Author: johnners

Chinese cuisine is excellent, but... [Copy link] 中文

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Post time 2007-2-19 16:17:15 |Display all floors
Originally posted by renegadedog9 at 2007-2-17 14:30
John - have you ever considered that European-style red wine just doesn't 'go' that well with Chinese food?  I have a load of the stuff that I was given as a present, and I never drink it with a me ...

Renegadedog, this cannot be true, right? How about a glass of wine with braised pork with soy sauce? I think the wine goes very well with this dish! and there are actually more and more chinese who start to like wines very much.

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Post time 2007-2-19 16:34:26 |Display all floors
Originally posted by renegadedog9 at 2007-2-17 14:31
Re. behaviour of 'European' kids, I take it you are referring to the UK?  In which case, yes we do have our fair share of badly behaved kids, but I think you'll find that that is not so true of oth ...

I have illicited this as an example that how tasty things can also create social problems if not consumed properly. As long as it is harmless, there is really no reason why we should not keep it.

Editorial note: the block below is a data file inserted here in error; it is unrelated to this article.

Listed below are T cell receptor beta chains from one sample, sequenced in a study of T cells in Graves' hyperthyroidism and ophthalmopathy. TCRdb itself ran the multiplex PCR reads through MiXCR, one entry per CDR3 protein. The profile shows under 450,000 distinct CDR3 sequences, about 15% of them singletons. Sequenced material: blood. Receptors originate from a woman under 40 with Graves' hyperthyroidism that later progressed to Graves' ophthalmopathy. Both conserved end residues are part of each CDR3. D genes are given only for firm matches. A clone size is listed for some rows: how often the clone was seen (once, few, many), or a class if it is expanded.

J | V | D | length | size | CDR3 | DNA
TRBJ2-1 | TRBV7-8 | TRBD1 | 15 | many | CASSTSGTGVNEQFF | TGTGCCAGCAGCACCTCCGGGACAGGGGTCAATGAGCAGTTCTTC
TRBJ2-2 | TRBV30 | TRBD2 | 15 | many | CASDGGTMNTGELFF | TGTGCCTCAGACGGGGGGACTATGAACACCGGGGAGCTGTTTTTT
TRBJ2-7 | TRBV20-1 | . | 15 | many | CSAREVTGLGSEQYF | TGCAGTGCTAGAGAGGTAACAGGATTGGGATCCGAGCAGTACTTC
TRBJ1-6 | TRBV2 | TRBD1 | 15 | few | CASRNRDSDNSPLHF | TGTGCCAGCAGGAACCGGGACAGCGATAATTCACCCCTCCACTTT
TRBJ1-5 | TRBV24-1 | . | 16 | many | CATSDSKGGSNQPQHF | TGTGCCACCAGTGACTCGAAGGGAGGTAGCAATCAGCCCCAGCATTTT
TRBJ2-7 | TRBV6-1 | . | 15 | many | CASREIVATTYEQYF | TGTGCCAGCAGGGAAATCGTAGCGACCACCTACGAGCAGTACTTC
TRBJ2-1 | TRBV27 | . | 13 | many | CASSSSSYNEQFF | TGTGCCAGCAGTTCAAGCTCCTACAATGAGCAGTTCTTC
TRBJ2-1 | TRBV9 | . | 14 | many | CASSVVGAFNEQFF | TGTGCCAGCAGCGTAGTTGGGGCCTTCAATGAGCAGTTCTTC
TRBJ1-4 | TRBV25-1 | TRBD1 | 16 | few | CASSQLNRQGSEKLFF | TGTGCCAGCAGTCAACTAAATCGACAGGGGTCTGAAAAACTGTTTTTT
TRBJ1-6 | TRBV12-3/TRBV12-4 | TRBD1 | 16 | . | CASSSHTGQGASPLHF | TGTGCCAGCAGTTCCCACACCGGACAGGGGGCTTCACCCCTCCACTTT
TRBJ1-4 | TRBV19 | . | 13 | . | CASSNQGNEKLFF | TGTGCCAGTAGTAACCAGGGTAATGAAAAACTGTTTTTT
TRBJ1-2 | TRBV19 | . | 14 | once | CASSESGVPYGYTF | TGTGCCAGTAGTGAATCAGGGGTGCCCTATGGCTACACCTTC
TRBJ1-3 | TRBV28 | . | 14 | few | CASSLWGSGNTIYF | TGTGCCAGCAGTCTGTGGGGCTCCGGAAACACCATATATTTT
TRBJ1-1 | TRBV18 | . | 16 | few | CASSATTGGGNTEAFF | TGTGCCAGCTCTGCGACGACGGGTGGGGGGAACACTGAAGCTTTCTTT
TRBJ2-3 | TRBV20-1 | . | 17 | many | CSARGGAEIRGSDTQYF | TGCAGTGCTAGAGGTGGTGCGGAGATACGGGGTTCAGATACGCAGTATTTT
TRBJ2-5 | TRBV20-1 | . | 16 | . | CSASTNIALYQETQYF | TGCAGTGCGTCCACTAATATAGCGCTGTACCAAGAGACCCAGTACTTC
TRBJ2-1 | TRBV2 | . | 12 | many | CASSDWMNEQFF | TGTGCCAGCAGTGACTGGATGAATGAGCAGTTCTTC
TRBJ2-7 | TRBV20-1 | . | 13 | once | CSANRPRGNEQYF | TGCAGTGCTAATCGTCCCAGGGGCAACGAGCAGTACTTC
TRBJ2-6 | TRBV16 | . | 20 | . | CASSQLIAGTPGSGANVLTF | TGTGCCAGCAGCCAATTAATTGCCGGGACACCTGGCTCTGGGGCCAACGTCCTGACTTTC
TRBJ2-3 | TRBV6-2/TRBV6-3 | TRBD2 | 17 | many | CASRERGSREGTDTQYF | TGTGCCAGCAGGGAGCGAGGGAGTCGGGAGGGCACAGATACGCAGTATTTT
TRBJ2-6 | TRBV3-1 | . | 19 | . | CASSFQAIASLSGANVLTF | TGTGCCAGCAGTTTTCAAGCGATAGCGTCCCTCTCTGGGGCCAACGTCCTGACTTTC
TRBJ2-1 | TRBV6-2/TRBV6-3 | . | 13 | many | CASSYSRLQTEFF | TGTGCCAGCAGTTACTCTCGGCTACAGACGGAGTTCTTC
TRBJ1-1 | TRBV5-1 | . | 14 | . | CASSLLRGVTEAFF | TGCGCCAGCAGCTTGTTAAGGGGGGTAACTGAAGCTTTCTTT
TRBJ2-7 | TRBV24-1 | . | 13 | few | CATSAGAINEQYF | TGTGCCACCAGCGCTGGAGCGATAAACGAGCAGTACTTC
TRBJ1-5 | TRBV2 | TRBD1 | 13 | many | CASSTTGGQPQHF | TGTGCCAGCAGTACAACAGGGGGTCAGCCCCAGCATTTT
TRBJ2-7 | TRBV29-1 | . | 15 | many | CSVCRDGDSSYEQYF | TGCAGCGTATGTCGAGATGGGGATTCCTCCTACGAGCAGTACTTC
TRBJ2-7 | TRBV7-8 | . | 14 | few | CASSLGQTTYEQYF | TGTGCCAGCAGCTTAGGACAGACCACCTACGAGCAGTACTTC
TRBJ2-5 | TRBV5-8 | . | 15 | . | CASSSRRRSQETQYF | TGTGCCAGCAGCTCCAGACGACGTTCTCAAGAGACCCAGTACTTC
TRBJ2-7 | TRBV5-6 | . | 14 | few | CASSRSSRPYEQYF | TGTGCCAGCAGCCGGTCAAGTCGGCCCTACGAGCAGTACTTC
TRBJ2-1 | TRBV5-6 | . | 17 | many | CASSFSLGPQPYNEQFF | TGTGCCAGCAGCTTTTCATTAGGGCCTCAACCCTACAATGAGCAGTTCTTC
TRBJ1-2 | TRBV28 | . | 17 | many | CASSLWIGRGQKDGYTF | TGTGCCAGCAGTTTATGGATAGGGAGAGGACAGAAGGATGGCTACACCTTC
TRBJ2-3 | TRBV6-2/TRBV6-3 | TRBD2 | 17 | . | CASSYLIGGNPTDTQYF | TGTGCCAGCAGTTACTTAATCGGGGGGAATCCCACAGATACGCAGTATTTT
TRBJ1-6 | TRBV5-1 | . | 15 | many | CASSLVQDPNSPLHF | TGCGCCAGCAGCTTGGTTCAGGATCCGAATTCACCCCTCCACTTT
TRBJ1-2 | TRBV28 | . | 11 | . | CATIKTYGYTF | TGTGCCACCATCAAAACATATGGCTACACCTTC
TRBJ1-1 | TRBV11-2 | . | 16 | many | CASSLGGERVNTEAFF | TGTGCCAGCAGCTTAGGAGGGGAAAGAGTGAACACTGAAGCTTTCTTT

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Post time 2007-2-19 17:08:28 |Display all floors
Originally posted by renegadedog9 at 2007-2-17 14:32
Re. changing the culture.  Well didn't that happen when beer was introduced in the first place?  Heck, every country's culture changes.  I would be more upset about the number of McDonalds restaura ...

At least I am not against changes. After all, when it was that Europeans started to use chinas? But recently I am just not so happy with the fact that some westerners' obsession of changing things the way they want it to be and with the extra time and money it looks a heck lot easier for them to change us than us changing them!